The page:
Searching over 5,500,000 cases.


searching
Buy This Entire Record For $7.95

Download the entire decision to receive the complete text, official citation,
docket number, dissents and concurrences, and footnotes for this case.

Learn more about what you receive with purchase of this case.

Kruger v. Cogent Communications, Inc.

United States District Court, District of Columbia

November 13, 2016

WILLIAM KRUGER, Plaintiff,
v.
COGENT COMMUNICATIONS, INC., Defendant.

          MEMORANDUM OPINION

          Emmet G. Sullivan United States District Judge

         Pending before the Court is defendant Cogent Communications, Inc.'s motion to compel discovery from plaintiff William Kruger. Upon consideration of the motion, the response and reply thereto, the parties' supplemental filings, the applicable law, and the entire record, defendant's motion to compel discovery is GRANTED IN PART and DENIED IN PART.

         I. Background

         Mr. Kruger brings the underlying action here against defendant, his former employer, alleging that defendant violated Title VII of the Civil Rights Act of 1964, 42 U.S.C. § 2000e et seq., by discriminating against him on the basis of national origin and religion and by creating a hostile work environment. Am. Compl., ECF No. 17 at 5-6. The instant motion concerns a narrow set of issues pertaining to Mr. Kruger's responses to interrogatories and requests for production of documents. The somewhat convoluted sequence of events culminating in this narrow discovery dispute is as follows.

         On June 13, 2016, defendant's counsel sent a set of interrogatories and a set of requests for production of documents to Mr. Kruger's counsel via first class mail. Def.'s Mem. Supp. of Mot. Compel Disc. (“Def.'s Mem. Supp.”), ECF No. 23-1 at 2. Mr. Kruger's responses were thus due by July 18, 2016. Id. (citing Fed.R.Civ.P. 6(d), 33(b)(2), 34(b)(2)). Having not received any responses by that date, defendant's counsel sent Mr. Kruger's counsel an email inquiring as to when he could expect the responses. Id. Two days later, on July 20, Mr. Kruger's counsel's law clerk responded to defendant's counsel, informing him that no requests for discovery had ever been received. Id.; see Pl.'s Opp. to Def.'s Mot. Compel Disc. (“Pl.'s Opp.”), ECF No. 24 at 1-2. The mix-up apparently derives from a change of addresses. Mr. Kruger's initial filings in this case state that his counsel's address is “888 Sixteenth St., N.W., Suite 800, Washington, D.C. 20006, ” see, e.g., Compl., ECF No. 1 at 7, but later filings list the address as “1717 K Street, N.W., Suite 900, Washington, D.C. 20006.” See, e.g., Joint Local Civil Rule 16.3 Report, ECF No. 21 at 4. The discovery requests sent in the mail on June 13 were sent to the Sixteenth Street address. See Cover Letter from Ethan D. Balsam, ECF No. 23-2.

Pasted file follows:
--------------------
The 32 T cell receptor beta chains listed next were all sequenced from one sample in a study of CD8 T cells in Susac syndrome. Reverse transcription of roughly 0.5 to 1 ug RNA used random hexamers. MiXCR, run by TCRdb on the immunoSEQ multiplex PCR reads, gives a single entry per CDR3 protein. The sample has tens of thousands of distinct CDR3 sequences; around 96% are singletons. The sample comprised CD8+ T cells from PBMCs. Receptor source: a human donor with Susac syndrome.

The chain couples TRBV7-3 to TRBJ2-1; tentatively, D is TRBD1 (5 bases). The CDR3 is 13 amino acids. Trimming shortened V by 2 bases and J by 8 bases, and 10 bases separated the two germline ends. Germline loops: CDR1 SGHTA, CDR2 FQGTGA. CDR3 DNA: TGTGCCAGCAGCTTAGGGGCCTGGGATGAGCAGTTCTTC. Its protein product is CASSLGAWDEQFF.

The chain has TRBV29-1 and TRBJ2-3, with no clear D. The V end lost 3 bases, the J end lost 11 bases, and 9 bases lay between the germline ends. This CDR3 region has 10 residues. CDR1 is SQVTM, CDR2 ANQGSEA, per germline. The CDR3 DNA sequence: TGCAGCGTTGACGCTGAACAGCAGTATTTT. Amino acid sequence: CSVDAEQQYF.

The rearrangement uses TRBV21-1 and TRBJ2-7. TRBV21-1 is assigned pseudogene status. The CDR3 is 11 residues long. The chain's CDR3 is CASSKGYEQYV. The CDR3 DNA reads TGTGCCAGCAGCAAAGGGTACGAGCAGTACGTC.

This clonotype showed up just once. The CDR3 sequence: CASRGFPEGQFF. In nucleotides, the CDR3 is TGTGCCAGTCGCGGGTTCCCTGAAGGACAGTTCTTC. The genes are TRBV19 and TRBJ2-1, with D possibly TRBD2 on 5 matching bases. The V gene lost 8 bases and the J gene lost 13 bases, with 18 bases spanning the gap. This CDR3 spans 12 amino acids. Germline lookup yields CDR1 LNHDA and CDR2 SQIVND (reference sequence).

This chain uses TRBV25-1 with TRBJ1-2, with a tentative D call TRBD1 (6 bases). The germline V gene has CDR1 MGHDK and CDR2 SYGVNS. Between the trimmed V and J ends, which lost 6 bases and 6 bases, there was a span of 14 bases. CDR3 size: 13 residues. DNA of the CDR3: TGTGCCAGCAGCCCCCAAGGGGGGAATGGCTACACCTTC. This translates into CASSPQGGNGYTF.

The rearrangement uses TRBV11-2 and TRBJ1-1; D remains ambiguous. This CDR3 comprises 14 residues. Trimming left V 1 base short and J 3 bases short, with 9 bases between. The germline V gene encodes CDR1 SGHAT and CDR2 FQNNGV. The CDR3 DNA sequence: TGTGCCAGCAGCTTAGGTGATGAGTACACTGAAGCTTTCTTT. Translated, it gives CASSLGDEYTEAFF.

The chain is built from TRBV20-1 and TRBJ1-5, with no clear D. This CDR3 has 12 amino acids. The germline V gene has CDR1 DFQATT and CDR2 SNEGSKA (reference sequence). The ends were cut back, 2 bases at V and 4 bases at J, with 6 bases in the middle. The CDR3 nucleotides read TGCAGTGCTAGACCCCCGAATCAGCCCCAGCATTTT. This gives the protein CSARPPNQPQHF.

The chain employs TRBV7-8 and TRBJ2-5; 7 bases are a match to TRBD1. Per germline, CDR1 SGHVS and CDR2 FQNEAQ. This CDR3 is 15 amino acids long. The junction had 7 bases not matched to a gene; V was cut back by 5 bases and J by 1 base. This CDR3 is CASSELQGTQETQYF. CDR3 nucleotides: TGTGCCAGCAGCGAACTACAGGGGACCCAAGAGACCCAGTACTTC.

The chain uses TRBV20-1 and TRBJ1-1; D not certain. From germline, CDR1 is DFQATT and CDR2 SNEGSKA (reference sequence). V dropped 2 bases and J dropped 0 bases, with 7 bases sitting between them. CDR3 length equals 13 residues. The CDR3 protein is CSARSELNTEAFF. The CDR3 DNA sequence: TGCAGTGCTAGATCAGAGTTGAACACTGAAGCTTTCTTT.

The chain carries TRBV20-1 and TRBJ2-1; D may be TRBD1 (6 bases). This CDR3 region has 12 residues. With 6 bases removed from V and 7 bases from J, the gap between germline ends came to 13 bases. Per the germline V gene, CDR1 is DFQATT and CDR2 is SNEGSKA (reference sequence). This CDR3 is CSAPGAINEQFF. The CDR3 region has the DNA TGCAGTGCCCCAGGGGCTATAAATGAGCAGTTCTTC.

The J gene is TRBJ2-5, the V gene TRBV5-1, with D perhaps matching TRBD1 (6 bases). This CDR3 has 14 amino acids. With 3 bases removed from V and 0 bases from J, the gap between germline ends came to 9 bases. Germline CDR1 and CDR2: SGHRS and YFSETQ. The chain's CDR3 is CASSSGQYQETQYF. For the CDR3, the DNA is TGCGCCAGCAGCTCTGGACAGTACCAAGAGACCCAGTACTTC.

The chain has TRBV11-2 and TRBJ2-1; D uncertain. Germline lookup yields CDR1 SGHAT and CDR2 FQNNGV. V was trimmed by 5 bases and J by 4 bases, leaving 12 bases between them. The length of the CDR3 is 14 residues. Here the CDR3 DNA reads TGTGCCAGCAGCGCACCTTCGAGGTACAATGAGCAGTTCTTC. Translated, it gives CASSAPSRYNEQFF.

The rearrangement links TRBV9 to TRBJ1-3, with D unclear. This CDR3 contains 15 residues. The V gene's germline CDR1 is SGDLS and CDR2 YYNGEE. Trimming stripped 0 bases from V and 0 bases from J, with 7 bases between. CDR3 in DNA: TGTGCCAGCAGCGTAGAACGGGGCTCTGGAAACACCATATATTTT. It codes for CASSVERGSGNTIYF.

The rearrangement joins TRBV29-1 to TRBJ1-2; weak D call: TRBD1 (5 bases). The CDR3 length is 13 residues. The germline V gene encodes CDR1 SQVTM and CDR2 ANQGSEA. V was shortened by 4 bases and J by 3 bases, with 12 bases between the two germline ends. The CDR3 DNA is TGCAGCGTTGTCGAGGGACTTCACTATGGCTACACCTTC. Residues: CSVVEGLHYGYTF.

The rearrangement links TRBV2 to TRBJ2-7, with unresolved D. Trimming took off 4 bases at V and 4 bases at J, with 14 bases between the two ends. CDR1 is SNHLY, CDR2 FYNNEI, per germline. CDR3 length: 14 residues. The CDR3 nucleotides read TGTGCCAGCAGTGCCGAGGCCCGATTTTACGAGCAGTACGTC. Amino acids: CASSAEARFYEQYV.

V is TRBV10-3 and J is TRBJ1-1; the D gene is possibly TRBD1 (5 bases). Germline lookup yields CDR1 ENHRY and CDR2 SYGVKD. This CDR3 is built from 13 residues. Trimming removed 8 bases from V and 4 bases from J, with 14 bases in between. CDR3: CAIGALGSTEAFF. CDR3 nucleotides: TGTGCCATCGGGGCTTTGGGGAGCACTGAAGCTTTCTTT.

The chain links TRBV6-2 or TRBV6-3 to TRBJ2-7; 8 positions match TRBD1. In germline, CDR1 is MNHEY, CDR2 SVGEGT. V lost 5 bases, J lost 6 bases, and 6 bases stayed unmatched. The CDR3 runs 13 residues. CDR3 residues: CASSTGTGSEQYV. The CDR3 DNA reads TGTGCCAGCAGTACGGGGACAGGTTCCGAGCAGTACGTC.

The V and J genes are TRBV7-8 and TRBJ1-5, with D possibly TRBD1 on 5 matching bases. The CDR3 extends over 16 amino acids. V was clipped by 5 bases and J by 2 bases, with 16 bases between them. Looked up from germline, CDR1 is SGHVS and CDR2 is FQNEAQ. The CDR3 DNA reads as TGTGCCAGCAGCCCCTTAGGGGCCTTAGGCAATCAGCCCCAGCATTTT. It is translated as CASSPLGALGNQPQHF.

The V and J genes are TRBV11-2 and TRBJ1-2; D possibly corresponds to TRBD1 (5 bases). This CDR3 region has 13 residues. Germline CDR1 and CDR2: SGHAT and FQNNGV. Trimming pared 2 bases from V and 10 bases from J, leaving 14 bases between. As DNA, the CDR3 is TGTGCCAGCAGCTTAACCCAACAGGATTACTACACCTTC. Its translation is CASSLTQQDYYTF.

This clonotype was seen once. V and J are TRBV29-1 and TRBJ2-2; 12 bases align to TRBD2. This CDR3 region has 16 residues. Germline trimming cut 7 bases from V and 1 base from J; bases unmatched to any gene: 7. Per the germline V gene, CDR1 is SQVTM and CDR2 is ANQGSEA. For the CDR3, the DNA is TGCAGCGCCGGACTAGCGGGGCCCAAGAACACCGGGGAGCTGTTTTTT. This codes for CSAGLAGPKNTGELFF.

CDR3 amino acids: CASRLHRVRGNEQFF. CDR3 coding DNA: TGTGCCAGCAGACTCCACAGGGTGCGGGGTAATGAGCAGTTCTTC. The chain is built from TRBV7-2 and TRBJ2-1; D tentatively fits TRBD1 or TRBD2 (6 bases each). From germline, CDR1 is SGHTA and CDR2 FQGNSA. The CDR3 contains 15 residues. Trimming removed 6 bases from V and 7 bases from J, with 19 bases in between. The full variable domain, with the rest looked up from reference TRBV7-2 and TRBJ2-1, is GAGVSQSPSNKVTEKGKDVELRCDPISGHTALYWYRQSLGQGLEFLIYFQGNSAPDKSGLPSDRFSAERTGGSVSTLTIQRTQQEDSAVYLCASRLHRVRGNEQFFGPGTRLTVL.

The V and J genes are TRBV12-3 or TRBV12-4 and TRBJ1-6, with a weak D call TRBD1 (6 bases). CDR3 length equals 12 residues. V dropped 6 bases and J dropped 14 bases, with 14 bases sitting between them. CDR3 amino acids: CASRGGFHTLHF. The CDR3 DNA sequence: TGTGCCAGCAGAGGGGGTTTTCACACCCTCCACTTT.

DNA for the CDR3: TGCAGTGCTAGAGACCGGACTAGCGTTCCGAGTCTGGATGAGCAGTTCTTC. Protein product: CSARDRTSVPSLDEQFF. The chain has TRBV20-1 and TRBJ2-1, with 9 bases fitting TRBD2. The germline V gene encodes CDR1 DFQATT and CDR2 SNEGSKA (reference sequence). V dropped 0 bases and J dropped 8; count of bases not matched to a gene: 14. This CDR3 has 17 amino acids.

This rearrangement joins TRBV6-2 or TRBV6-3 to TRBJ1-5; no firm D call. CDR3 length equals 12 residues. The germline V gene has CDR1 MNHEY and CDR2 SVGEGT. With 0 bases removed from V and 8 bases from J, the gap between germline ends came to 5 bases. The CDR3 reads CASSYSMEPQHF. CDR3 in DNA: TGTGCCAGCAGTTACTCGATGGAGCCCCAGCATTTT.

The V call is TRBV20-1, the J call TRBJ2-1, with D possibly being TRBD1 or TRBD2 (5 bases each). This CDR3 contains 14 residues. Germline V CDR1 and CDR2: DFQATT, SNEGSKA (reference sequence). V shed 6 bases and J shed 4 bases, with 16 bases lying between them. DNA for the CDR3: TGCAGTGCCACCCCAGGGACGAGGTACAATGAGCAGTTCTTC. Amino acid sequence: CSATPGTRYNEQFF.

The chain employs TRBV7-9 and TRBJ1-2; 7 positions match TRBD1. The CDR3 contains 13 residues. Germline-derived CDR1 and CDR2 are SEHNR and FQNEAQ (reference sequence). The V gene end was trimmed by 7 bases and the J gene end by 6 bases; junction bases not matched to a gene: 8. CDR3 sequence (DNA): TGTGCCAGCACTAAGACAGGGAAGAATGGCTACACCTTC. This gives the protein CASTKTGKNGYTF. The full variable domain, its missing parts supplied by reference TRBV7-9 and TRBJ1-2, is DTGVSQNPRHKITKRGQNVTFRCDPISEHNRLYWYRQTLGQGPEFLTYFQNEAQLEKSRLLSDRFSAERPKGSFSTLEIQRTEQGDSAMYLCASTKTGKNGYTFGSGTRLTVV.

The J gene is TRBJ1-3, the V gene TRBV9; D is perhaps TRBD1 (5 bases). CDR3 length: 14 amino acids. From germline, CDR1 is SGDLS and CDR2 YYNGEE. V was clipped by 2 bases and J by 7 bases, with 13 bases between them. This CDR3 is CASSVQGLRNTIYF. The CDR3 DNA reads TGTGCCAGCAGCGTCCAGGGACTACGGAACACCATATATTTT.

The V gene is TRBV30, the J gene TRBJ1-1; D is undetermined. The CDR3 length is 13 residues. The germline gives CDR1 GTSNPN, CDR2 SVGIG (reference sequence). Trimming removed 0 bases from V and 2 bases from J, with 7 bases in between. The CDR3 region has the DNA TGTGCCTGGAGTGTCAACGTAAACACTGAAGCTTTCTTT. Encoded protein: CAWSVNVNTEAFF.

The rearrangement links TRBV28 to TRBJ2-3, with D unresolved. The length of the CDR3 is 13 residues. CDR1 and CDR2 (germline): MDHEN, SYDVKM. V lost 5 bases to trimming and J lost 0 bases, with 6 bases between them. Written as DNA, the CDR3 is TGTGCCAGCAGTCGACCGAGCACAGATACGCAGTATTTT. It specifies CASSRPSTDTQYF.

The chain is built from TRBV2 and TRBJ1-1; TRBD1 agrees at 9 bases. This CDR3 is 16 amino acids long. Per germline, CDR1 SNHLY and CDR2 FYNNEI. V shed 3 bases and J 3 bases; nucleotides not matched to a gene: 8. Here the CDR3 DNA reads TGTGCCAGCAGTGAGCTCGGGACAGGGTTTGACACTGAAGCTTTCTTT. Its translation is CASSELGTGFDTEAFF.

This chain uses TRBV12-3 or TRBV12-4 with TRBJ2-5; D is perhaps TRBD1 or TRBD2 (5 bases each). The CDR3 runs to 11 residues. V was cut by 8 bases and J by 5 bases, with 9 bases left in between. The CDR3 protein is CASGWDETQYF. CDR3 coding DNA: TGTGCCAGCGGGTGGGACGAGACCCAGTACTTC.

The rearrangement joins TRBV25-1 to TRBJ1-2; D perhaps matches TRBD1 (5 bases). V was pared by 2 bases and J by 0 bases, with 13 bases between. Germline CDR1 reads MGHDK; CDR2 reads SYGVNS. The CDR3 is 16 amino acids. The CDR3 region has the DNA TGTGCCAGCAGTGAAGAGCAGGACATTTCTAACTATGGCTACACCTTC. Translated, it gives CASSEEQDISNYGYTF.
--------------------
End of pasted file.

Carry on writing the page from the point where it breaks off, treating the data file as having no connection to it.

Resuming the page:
In any event, on July 20 defendant's counsel re-sent the discovery requests to Mr. Kruger's counsel via email and pushed the response deadline back to July 28. Def.'s Mem. Supp., ECF No. 23-1 at 2; Pl.'s Opp., ECF No. 24 at 1-2. When the responses were not received by July 28, counsel engaged in another round of back-and-forth and defendant's counsel informed Mr. Kruger's counsel that the responses would now be due by August 4 and that if they were not received by that date a motion to compel discovery would be filed the following day. Def.'s Mem. Supp., ECF No. 23-1 at 3. On August 4, defendant's counsel received documents responsive to the requests for production of documents but did not receive written responses to the document requests and did not receive answers to the interrogatories. See Email from Law Clerk, ECF No. 23-11 at 1. In response to another email pushing the response deadline for the remainder of the materials back to 5:00 p.m. on August 5, see Def.'s Mem. Supp., ECF No. 23-1 at 4, Mr. Kruger's counsel informed defendant's counsel via letter that no requests for discovery were received until July 18. Letter of Gary T. Brown, ECF No. 23-15. Accordingly, Mr. Kruger's counsel asserted, responses were due thirty days from July 18, see id., which he determined would be August 18 or August 19. Pl.'s Opp., ECF No. 24 at 2, 5. Mr. Kruger's counsel subsequently rejected defendant's counsel's offer to execute a consent order setting August 19 as the date when responses would be due. Def.'s Mem. Supp., ECF No. 23-1 at 5.

         Cogent then filed the instant motion to compel on August 12. See Def.'s Mot. Compel Disc., ECF No. 23. On August 22, Mr. Kruger's counsel served the written responses to the document requests and the answers to the interrogatories on defendant's counsel. See Def.'s Reply, ECF No. 26 at 3. On August 25, defendant's counsel alerted Mr. Kruger's counsel via letter to what defendant's counsel believes to be the few remaining deficiencies with the responses. Letter of Ethan D. Balsam, ECF No. 26-1. Having received no response to that letter, defendant's reply brief indicates that it has withdrawn its motion to compel in all respects save for what it views as the remaining deficiencies identified in the August 25 letter to Mr. Kruger's counsel. Def.'s Reply, ECF No. 26 at 2. Given the greatly narrowed scope of defendant's motion and the newly-identified deficiencies, the Court directed Mr. Kruger to file a supplemental brief before ruling on the motion. See Minute Entry of October 4, 2016.[1] What remains of the motion to compel is now ripe and ready for the Court's adjudication.

         II. Analysis